After leaving the cemetery, I stopped in a boulangerie to buy curried chicken on a baguette to go and took the metro in the general direction of Place Vendome, where the bike tour started at 2:30. It felt odd to eat while walking and waiting for the metro, but I wanted to allow plenty of time to get where I was going, so fast food was the order of the day. I have so little experience with public transportation (I live in a pretty rural area) that I have difficulty judging how much time it may take to get from Point A to Point B. Things went smoothly and I arrived at Place Vendome 20 minutes early, even after an ATM stop for more cash. (I never had trouble using any ATMs – well, not until my checking account ran dry and then I had to use another account!)

Unfortunately, I realized as I arrived that I was in dire need of a toilette, but looking around Place Vendome at the plethora of high-end jewelry shops, I was fairly certain there would be none easily accessible. I started out on a power walk away from the Place, looking for any likely restroom location, and there appeared to be none. After a few minutes, I decided I had nothing to lose by entering the lobby of a lovely little hotel and asking the desk clerk in my best French if there were any toilettes nearby. When she asked if I was a hotel guest, I answered honestly that I was not, but she said she would make an exception and pointed me around the back of the reception desk, for which I was eternally grateful.

The Paris Charms & Secrets tour was absolutely wonderful – a definite highlight! The electric bikes were easy to maneuver – there were heavier than regular bikes, but required almost no effort to pedal. The tricky part was navigating through Paris traffic, but that just made for some excitement! Our group was small (seven others) and the guide, Olivier, was wonderful. He was full of tidbits of history and trivia about places we went both famous and obscure. We rode along busy streets and quiet alleys, we went into courtyards I would never know existed and visited a monastery in the middle of the Latin Quarter. We sat in les Arenes du Lutece and watched men play petanque and kids play futbol. We spent some time in St Sulpice church, hearing wonderful stories about the history of the Templars and early astronomy and time-telling. We went to a theatre in the 7th arrondisement built in the style of a Japanese pagoda by the original owner of le Bon Marche as a tribute to his wife. Olivier was delightful, and the afternoon flew by. This was the best €41 and 4.5 hours spent all week.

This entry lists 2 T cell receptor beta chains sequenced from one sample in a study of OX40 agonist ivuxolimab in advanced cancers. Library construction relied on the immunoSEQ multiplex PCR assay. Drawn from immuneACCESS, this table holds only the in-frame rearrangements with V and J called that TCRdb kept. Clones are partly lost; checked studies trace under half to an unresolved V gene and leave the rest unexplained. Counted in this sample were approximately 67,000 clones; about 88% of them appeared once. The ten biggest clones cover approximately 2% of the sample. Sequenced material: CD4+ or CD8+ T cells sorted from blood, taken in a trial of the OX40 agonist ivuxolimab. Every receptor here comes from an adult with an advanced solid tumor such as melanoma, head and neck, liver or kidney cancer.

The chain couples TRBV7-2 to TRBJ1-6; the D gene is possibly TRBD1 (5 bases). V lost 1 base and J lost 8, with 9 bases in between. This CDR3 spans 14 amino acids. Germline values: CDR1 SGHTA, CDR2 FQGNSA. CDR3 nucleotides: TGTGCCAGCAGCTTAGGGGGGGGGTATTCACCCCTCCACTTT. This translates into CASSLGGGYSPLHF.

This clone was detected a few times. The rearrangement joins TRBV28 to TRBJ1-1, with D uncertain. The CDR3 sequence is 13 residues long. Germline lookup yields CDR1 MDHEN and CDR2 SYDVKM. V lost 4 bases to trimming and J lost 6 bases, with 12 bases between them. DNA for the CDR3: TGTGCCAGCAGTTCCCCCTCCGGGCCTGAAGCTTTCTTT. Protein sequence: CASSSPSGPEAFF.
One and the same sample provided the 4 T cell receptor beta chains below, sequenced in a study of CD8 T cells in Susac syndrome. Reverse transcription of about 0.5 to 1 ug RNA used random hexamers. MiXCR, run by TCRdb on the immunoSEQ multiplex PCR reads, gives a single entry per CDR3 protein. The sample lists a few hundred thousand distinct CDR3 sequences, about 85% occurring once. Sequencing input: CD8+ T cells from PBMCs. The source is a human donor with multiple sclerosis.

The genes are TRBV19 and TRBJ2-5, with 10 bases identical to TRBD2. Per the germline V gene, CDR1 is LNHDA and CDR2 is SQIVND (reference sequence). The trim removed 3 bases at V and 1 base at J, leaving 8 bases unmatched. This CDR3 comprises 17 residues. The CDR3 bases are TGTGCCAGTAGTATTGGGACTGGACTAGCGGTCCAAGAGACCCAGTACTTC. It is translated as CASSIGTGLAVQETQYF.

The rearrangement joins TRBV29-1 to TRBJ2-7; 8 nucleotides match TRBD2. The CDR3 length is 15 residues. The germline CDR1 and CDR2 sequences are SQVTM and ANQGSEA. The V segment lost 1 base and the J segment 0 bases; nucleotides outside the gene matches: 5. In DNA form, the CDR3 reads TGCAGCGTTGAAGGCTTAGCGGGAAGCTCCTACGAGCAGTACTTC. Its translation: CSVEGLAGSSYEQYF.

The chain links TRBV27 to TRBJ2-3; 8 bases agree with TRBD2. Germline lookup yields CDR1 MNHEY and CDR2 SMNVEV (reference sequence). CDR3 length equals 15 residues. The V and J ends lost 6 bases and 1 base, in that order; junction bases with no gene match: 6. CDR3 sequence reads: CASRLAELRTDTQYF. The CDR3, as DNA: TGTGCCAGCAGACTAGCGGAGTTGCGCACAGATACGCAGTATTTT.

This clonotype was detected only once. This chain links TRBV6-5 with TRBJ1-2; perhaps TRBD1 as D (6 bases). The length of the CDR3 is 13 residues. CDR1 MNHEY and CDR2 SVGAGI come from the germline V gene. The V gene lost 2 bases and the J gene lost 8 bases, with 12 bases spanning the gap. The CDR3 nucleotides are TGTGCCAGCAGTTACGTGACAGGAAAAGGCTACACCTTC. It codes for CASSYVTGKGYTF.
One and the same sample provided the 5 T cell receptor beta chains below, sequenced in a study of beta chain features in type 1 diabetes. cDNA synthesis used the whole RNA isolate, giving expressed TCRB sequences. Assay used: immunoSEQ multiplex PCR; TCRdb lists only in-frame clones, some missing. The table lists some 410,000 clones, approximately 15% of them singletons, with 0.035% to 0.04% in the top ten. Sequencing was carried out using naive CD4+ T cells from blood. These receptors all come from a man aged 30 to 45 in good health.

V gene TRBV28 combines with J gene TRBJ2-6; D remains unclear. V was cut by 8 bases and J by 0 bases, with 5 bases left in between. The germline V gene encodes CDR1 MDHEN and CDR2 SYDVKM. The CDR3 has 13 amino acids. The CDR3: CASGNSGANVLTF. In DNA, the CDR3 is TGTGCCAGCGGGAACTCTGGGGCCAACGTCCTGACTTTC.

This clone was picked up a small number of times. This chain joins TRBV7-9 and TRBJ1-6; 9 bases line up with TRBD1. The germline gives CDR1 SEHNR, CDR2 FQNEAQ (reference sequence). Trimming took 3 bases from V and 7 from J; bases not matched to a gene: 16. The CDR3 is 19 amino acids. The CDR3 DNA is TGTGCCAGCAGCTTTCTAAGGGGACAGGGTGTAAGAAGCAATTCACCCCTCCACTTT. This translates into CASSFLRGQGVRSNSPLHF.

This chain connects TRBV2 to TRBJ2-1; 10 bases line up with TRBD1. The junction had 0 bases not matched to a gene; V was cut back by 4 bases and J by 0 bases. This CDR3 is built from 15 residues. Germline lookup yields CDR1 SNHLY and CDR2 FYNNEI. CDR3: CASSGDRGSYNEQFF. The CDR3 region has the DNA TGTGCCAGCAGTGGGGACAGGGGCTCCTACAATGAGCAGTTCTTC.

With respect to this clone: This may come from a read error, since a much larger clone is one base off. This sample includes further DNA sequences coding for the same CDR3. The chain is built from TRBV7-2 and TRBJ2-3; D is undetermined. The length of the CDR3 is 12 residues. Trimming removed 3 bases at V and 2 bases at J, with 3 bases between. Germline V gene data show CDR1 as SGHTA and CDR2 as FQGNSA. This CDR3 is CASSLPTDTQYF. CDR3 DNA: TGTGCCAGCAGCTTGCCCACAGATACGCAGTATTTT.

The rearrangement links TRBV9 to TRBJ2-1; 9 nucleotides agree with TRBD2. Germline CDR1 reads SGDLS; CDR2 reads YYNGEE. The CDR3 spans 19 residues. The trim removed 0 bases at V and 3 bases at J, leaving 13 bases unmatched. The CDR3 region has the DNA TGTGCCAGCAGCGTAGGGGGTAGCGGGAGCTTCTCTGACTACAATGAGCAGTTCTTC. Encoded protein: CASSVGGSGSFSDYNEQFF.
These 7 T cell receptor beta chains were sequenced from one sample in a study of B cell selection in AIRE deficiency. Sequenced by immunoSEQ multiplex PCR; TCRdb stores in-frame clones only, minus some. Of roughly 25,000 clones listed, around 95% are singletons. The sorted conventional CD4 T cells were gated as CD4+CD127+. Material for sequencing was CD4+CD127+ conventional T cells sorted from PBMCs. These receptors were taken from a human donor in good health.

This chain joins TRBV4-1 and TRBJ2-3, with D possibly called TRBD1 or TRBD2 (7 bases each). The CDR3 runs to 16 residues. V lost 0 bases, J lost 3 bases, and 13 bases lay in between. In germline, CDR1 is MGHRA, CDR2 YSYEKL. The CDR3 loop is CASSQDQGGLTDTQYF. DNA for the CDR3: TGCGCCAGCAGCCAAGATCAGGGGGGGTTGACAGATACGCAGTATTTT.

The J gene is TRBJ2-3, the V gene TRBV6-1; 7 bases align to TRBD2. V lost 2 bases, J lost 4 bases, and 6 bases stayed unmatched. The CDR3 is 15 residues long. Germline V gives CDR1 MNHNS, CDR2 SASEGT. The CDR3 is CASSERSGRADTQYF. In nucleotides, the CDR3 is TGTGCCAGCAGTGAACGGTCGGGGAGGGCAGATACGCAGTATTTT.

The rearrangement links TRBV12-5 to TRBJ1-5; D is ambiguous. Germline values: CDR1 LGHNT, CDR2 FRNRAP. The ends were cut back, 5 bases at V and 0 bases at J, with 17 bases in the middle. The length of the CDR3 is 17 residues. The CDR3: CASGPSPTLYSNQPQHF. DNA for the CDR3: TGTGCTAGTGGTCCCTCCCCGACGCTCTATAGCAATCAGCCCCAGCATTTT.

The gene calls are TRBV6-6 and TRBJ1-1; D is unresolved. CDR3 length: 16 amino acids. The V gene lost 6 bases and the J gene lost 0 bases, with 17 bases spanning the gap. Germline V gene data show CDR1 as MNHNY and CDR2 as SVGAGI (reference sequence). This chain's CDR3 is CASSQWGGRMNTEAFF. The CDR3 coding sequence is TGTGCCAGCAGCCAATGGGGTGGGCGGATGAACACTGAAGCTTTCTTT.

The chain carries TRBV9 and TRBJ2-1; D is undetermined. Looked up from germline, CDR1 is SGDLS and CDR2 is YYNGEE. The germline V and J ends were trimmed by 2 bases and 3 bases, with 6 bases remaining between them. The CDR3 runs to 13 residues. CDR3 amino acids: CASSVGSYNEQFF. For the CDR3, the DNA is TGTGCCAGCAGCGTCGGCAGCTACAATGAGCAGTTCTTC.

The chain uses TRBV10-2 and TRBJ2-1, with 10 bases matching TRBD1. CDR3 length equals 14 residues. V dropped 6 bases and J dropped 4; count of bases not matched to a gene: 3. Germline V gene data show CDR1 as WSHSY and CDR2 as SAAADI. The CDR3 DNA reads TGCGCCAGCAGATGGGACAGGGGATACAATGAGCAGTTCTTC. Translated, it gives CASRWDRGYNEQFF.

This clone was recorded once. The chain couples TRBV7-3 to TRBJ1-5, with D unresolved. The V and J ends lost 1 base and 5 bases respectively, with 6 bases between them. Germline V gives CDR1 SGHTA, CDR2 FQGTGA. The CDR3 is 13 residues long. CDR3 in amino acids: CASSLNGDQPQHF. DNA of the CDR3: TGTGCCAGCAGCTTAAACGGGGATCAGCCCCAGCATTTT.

By the time the tour was over – a bit later than anticipated – I had to hurry off to meet S and her friend L at the apartment for another dinner out. They called while I was on my way, wondering why I was late, and were able to change the reservation from 8:00 to 8:30 at l’Ebauchoir in the 12th. We had an even better dinner here than the first evening we went out with L. We had a bottle of wine, a variety of appetizers, entrees, and desserts, and spent €55 each. I had:

salade de roquette et macaronis farcis au chevre et lavande for €8,
mignon de couchon roti, sauce date et citron for €17, and finished off with
gateau au chocolat Valrhona 66% sesame et cardamome for €7.

I only know all of this because I thought to take a close-up photo of the menu.

I do not recall the name of the wine.

The whole meal was stupendous.